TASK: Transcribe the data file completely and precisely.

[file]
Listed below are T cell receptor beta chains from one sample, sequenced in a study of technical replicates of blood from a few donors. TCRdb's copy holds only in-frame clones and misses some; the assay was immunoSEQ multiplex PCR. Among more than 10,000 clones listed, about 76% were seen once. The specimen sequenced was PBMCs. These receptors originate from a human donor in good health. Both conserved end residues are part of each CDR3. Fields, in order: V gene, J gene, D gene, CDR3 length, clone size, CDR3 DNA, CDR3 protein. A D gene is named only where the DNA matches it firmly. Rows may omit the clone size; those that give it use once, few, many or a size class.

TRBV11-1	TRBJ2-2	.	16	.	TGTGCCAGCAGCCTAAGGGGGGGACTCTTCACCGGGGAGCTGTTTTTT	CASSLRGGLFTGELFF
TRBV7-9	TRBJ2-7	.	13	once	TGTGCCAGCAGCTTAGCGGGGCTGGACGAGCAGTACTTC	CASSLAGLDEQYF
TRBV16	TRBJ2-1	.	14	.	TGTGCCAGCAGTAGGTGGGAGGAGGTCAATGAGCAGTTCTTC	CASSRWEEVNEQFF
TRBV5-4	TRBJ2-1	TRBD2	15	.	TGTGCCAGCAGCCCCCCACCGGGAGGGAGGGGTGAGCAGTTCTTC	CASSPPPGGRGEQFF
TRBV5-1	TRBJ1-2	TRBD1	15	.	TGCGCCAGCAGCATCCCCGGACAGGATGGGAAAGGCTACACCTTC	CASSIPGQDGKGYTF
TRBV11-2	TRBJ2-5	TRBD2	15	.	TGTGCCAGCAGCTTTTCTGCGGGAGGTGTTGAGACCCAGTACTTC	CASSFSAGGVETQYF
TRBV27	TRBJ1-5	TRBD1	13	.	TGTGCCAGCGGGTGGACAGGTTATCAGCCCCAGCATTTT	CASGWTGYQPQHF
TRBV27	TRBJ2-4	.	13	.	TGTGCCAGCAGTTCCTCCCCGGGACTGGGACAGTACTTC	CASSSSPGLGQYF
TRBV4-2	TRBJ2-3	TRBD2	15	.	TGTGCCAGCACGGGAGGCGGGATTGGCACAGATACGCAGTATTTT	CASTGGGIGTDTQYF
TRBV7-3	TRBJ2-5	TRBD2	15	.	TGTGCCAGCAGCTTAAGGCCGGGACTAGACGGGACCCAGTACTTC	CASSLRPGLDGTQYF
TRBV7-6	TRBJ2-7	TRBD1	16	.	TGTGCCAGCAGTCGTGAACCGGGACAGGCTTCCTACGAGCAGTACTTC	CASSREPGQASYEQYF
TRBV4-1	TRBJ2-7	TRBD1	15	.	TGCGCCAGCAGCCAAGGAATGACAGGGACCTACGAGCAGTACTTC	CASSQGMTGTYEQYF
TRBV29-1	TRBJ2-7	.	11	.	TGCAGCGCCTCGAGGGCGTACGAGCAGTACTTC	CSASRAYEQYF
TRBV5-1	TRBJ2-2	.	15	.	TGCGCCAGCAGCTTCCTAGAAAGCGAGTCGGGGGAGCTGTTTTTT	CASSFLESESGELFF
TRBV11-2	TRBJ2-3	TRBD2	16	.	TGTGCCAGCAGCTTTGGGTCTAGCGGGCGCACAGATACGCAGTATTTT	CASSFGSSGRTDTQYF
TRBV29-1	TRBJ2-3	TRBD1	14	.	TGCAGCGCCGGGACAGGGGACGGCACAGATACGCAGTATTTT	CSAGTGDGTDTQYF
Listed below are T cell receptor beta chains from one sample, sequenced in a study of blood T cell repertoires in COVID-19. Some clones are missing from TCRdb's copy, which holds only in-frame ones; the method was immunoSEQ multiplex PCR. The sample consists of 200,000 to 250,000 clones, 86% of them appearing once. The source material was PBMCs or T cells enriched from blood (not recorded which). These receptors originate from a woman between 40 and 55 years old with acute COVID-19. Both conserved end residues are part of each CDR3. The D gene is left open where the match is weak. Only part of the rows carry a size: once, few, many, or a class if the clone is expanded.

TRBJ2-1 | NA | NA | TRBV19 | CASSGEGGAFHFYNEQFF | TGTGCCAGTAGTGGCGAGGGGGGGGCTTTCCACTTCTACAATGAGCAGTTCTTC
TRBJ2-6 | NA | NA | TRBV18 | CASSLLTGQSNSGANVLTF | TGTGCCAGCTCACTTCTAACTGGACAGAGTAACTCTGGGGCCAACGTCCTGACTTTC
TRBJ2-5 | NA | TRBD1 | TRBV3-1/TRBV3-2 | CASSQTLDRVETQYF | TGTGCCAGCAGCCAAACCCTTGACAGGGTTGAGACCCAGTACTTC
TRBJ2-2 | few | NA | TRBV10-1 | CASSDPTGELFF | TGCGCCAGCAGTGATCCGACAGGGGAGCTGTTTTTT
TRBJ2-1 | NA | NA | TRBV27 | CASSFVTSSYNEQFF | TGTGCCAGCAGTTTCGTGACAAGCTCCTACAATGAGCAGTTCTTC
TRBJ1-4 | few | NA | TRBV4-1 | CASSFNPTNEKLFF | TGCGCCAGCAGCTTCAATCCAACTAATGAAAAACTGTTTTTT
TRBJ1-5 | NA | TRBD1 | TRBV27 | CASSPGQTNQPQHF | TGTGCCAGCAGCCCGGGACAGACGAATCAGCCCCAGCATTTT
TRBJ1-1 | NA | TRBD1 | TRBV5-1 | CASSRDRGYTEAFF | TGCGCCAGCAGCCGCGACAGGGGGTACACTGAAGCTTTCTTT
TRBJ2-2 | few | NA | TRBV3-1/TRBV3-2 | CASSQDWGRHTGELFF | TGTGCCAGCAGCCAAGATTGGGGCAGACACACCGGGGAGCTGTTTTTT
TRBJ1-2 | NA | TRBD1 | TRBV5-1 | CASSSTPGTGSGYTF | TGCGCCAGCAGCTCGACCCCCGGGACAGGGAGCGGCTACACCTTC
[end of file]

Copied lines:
Listed below are T cell receptor beta chains from one sample, sequenced in a study of technical replicates of blood from a few donors. TCRdb's copy holds only in-frame clones and misses some; the assay was immunoSEQ multiplex PCR. Among more than 10,000 clones listed, about 76% were seen once. The specimen sequenced was PBMCs. These receptors originate from a human donor in good health. Both conserved end residues are part of each CDR3. Fields, in order: V gene, J gene, D gene, CDR3 length, clone size, CDR3 DNA, CDR3 protein. A D gene is named only where the DNA matches it firmly. Rows may omit the clone size; those that give it use once, few, many or a size class.

TRBV11-1	TRBJ2-2	.	16	.	TGTGCCAGCAGCCTAAGGGGGGGACTCTTCACCGGGGAGCTGTTTTTT	CASSLRGGLFTGELFF
TRBV7-9	TRBJ2-7	.	13	once	TGTGCCAGCAGCTTAGCGGGGCTGGACGAGCAGTACTTC	CASSLAGLDEQYF
TRBV16	TRBJ2-1	.	14	.	TGTGCCAGCAGTAGGTGGGAGGAGGTCAATGAGCAGTTCTTC	CASSRWEEVNEQFF
TRBV5-4	TRBJ2-1	TRBD2	15	.	TGTGCCAGCAGCCCCCCACCGGGAGGGAGGGGTGAGCAGTTCTTC	CASSPPPGGRGEQFF
TRBV5-1	TRBJ1-2	TRBD1	15	.	TGCGCCAGCAGCATCCCCGGACAGGATGGGAAAGGCTACACCTTC	CASSIPGQDGKGYTF
TRBV11-2	TRBJ2-5	TRBD2	15	.	TGTGCCAGCAGCTTTTCTGCGGGAGGTGTTGAGACCCAGTACTTC	CASSFSAGGVETQYF
TRBV27	TRBJ1-5	TRBD1	13	.	TGTGCCAGCGGGTGGACAGGTTATCAGCCCCAGCATTTT	CASGWTGYQPQHF
TRBV27	TRBJ2-4	.	13	.	TGTGCCAGCAGTTCCTCCCCGGGACTGGGACAGTACTTC	CASSSSPGLGQYF
TRBV4-2	TRBJ2-3	TRBD2	15	.	TGTGCCAGCACGGGAGGCGGGATTGGCACAGATACGCAGTATTTT	CASTGGGIGTDTQYF
TRBV7-3	TRBJ2-5	TRBD2	15	.	TGTGCCAGCAGCTTAAGGCCGGGACTAGACGGGACCCAGTACTTC	CASSLRPGLDGTQYF
TRBV7-6	TRBJ2-7	TRBD1	16	.	TGTGCCAGCAGTCGTGAACCGGGACAGGCTTCCTACGAGCAGTACTTC	CASSREPGQASYEQYF
TRBV4-1	TRBJ2-7	TRBD1	15	.	TGCGCCAGCAGCCAAGGAATGACAGGGACCTACGAGCAGTACTTC	CASSQGMTGTYEQYF
TRBV29-1	TRBJ2-7	.	11	.	TGCAGCGCCTCGAGGGCGTACGAGCAGTACTTC	CSASRAYEQYF
TRBV5-1	TRBJ2-2	.	15	.	TGCGCCAGCAGCTTCCTAGAAAGCGAGTCGGGGGAGCTGTTTTTT	CASSFLESESGELFF
TRBV11-2	TRBJ2-3	TRBD2	16	.	TGTGCCAGCAGCTTTGGGTCTAGCGGGCGCACAGATACGCAGTATTTT	CASSFGSSGRTDTQYF
TRBV29-1	TRBJ2-3	TRBD1	14	.	TGCAGCGCCGGGACAGGGGACGGCACAGATACGCAGTATTTT	CSAGTGDGTDTQYF
Listed below are T cell receptor beta chains from one sample, sequenced in a study of blood T cell repertoires in COVID-19. Some clones are missing from TCRdb's copy, which holds only in-frame ones; the method was immunoSEQ multiplex PCR. The sample consists of 200,000 to 250,000 clones, 86% of them appearing once. The source material was PBMCs or T cells enriched from blood (not recorded which). These receptors originate from a woman between 40 and 55 years old with acute COVID-19. Both conserved end residues are part of each CDR3. The D gene is left open where the match is weak. Only part of the rows carry a size: once, few, many, or a class if the clone is expanded.

TRBJ2-1 | NA | NA | TRBV19 | CASSGEGGAFHFYNEQFF | TGTGCCAGTAGTGGCGAGGGGGGGGCTTTCCACTTCTACAATGAGCAGTTCTTC
TRBJ2-6 | NA | NA | TRBV18 | CASSLLTGQSNSGANVLTF | TGTGCCAGCTCACTTCTAACTGGACAGAGTAACTCTGGGGCCAACGTCCTGACTTTC
TRBJ2-5 | NA | TRBD1 | TRBV3-1/TRBV3-2 | CASSQTLDRVETQYF | TGTGCCAGCAGCCAAACCCTTGACAGGGTTGAGACCCAGTACTTC
TRBJ2-2 | few | NA | TRBV10-1 | CASSDPTGELFF | TGCGCCAGCAGTGATCCGACAGGGGAGCTGTTTTTT
TRBJ2-1 | NA | NA | TRBV27 | CASSFVTSSYNEQFF | TGTGCCAGCAGTTTCGTGACAAGCTCCTACAATGAGCAGTTCTTC
TRBJ1-4 | few | NA | TRBV4-1 | CASSFNPTNEKLFF | TGCGCCAGCAGCTTCAATCCAACTAATGAAAAACTGTTTTTT
TRBJ1-5 | NA | TRBD1 | TRBV27 | CASSPGQTNQPQHF | TGTGCCAGCAGCCCGGGACAGACGAATCAGCCCCAGCATTTT
TRBJ1-1 | NA | TRBD1 | TRBV5-1 | CASSRDRGYTEAFF | TGCGCCAGCAGCCGCGACAGGGGGTACACTGAAGCTTTCTTT
TRBJ2-2 | few | NA | TRBV3-1/TRBV3-2 | CASSQDWGRHTGELFF | TGTGCCAGCAGCCAAGATTGGGGCAGACACACCGGGGAGCTGTTTTTT
TRBJ1-2 | NA | TRBD1 | TRBV5-1 | CASSSTPGTGSGYTF | TGCGCCAGCAGCTCGACCCCCGGGACAGGGAGCGGCTACACCTTC